We might excuse the disciples if they set out with high expectations for successful fishing. After all, they devoted their lives to Jesus, leaving family, homes, and occupations to follow him. Some of them were also experienced commercial fishermen. They seem to have the right credentials: committed Christians and competent professionals. And yet their efforts failed.
We might not understand why our diligent efforts fail, and be tempted toward exasperation. But we must remember that as Christians we aren’t guaranteed success in our work. In his wisdom, God “makes his sun rise on the evil and on the good, and sends rain on the just and on the unjust” (Matthew 5:45). Seasons of fruitlessness are simply part and parcel of living in a world cursed by the effects of the fall. Our work in this present world is subject to “thorns and thistles” that impede progress and hinder fruitful outcomes (Genesis 3:18).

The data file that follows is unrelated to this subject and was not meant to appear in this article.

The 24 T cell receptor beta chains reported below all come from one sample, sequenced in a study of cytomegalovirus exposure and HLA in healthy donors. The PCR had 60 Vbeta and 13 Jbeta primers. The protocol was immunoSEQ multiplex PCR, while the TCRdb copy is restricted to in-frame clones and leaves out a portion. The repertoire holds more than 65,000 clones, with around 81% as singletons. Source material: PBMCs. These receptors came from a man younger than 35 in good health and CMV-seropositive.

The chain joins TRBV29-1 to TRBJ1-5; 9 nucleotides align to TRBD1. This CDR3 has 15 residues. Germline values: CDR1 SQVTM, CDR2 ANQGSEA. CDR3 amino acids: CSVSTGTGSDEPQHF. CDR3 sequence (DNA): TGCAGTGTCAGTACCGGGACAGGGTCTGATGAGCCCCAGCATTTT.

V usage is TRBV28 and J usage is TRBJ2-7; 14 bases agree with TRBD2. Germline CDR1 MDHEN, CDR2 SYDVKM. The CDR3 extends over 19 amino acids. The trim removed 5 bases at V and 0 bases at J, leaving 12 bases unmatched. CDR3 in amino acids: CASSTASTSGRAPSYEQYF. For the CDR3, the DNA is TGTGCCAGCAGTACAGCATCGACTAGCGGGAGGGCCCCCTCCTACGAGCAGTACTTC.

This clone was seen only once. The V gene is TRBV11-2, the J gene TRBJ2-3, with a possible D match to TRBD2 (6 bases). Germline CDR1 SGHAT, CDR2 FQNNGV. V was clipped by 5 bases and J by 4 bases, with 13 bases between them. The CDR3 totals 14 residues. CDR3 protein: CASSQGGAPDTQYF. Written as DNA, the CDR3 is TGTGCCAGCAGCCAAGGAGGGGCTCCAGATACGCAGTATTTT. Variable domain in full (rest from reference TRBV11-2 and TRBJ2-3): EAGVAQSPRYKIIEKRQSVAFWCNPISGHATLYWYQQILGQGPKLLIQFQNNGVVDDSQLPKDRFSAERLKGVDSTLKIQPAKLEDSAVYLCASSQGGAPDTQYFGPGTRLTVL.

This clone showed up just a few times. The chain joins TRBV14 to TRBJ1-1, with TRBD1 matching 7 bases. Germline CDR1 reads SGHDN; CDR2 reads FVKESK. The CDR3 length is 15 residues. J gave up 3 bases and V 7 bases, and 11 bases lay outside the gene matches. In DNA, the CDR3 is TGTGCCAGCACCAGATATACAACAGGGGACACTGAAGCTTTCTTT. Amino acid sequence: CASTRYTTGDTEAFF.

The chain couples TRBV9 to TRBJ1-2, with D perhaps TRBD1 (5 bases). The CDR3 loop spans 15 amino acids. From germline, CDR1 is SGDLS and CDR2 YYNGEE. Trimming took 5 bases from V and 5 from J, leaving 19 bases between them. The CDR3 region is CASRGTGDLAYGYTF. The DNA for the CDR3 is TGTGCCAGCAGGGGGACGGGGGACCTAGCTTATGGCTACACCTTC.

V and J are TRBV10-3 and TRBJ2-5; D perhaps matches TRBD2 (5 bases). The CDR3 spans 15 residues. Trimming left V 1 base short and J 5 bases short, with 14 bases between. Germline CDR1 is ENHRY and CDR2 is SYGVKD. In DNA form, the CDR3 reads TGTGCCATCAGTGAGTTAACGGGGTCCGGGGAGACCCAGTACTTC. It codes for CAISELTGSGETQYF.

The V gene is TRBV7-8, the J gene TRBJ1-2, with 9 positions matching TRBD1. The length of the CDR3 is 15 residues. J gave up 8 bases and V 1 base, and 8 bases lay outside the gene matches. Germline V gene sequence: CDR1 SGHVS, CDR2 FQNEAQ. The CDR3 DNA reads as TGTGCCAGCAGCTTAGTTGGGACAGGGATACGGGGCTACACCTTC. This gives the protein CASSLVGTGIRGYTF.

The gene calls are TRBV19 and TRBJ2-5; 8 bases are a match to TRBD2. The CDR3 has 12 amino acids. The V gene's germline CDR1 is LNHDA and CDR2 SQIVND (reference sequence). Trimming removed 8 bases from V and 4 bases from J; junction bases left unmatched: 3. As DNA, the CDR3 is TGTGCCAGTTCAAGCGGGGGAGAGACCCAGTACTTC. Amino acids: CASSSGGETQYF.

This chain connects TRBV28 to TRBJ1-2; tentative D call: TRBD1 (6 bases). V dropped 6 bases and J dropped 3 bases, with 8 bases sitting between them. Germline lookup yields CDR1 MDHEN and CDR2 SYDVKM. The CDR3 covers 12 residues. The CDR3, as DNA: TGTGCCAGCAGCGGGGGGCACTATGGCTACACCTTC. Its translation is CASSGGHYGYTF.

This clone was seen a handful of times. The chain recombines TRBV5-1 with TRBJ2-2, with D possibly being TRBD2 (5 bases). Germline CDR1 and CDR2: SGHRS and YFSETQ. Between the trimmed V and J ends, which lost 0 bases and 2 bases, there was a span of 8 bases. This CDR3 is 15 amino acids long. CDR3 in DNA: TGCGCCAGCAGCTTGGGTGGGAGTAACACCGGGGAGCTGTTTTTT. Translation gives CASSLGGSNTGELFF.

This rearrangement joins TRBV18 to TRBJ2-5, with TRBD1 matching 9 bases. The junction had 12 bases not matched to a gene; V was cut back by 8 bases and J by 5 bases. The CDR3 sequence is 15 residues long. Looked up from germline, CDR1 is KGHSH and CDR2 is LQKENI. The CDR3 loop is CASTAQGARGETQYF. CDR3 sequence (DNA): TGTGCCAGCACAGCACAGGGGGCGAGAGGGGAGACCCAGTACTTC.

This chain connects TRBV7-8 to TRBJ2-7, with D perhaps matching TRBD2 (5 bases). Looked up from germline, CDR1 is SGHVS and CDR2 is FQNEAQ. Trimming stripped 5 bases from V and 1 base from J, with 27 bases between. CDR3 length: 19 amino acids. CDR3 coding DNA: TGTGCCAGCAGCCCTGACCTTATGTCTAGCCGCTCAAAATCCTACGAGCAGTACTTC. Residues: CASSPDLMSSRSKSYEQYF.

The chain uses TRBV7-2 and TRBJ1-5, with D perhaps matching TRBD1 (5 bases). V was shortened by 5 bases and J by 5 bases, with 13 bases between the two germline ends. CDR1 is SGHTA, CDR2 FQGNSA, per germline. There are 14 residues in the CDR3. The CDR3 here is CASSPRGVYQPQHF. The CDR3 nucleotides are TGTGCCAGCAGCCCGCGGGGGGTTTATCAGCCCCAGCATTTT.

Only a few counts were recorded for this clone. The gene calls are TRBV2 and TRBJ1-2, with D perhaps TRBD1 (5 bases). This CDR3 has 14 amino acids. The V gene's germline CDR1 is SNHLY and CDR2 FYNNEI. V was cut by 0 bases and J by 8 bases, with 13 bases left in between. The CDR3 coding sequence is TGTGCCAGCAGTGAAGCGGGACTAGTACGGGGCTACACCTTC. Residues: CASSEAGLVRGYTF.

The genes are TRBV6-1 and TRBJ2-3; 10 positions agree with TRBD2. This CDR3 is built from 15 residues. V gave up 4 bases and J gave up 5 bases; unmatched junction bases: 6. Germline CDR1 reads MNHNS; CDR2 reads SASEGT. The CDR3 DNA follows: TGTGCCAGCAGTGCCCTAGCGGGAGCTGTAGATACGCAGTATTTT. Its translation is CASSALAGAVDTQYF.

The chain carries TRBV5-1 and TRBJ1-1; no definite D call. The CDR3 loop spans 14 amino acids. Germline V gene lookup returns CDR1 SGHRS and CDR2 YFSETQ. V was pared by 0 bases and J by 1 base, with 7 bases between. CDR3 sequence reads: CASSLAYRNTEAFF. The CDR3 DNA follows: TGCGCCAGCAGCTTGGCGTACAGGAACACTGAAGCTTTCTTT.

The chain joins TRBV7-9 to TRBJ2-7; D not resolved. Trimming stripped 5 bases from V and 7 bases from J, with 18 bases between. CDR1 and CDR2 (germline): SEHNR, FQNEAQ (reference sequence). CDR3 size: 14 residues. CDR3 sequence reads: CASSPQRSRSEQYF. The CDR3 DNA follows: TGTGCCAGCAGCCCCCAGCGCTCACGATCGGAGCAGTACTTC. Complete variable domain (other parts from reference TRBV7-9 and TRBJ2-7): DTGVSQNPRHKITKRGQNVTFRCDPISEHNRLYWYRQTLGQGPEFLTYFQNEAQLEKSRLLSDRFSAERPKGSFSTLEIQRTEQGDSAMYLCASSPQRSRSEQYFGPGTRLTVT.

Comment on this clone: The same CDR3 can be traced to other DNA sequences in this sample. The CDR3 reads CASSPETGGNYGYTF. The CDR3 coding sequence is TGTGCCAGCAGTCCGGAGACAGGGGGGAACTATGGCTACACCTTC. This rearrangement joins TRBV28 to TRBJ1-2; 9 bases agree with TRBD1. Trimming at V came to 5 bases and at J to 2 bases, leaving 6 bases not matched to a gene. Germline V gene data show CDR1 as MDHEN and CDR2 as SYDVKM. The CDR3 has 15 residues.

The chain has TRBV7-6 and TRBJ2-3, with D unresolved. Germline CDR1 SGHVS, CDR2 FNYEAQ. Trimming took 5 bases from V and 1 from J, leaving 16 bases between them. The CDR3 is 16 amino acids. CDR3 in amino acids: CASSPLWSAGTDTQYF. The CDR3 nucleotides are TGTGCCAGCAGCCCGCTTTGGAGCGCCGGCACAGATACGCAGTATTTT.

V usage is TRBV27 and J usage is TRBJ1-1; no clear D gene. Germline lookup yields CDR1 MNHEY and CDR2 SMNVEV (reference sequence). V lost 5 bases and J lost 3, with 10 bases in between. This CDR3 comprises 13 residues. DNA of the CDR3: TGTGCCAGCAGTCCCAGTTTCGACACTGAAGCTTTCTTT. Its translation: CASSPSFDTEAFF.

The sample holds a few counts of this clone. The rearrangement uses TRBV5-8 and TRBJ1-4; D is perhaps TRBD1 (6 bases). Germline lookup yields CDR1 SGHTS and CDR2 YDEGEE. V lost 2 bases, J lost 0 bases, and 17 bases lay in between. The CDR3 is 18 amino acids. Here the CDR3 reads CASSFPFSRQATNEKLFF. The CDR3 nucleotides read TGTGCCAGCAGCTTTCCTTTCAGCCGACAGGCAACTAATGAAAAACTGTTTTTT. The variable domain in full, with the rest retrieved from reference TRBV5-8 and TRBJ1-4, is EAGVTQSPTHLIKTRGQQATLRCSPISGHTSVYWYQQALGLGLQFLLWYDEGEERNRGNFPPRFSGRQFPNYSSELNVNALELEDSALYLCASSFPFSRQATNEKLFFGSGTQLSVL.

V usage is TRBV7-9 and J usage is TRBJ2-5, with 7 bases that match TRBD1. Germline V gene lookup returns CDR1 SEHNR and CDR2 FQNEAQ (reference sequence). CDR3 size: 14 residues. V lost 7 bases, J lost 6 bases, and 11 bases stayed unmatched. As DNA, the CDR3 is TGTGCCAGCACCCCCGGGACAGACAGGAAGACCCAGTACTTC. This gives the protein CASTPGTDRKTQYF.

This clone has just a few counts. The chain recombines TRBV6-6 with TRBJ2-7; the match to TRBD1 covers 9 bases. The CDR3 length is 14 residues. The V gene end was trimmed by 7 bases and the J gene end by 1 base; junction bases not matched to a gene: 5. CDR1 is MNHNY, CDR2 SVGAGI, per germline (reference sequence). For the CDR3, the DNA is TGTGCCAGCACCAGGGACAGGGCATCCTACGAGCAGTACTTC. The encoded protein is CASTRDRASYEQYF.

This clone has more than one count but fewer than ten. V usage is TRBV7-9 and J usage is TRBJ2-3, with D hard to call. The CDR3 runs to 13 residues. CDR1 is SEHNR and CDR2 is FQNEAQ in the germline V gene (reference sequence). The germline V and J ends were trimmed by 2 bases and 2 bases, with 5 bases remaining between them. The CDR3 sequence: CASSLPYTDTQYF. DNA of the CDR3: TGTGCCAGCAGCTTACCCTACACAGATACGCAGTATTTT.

When success seems elusive, it’s important to remember that fruitlessness is a common experience for everyone. Our struggle isn’t evidence of God’s displeasure toward us, but a reminder that the world we live in is still awaiting full redemption (Romans 8:20–21).
2. Jesus will meet us in our failures.
When our labors are met with significant setbacks or failure, God can seem distant to us. We can be tempted to think Jesus cares little for our situation or for the outcomes that seem so important to us — that critical project gone awry or the struggling business venture.
In these moments, we must be careful not to relegate Jesus to a detached, unfeeling Savior who neither understands nor cares for our present needs. Rather, as Hebrews 4:15 states, “We do not have a high priest who is unable to sympathize with our weaknesses, but one who in every respect has been tempted as we are, yet without sin.” Remember, Jesus experienced all the limitations of working in a fallen world and he understands our struggle for fruitful outcomes. Most of all, remember he cares.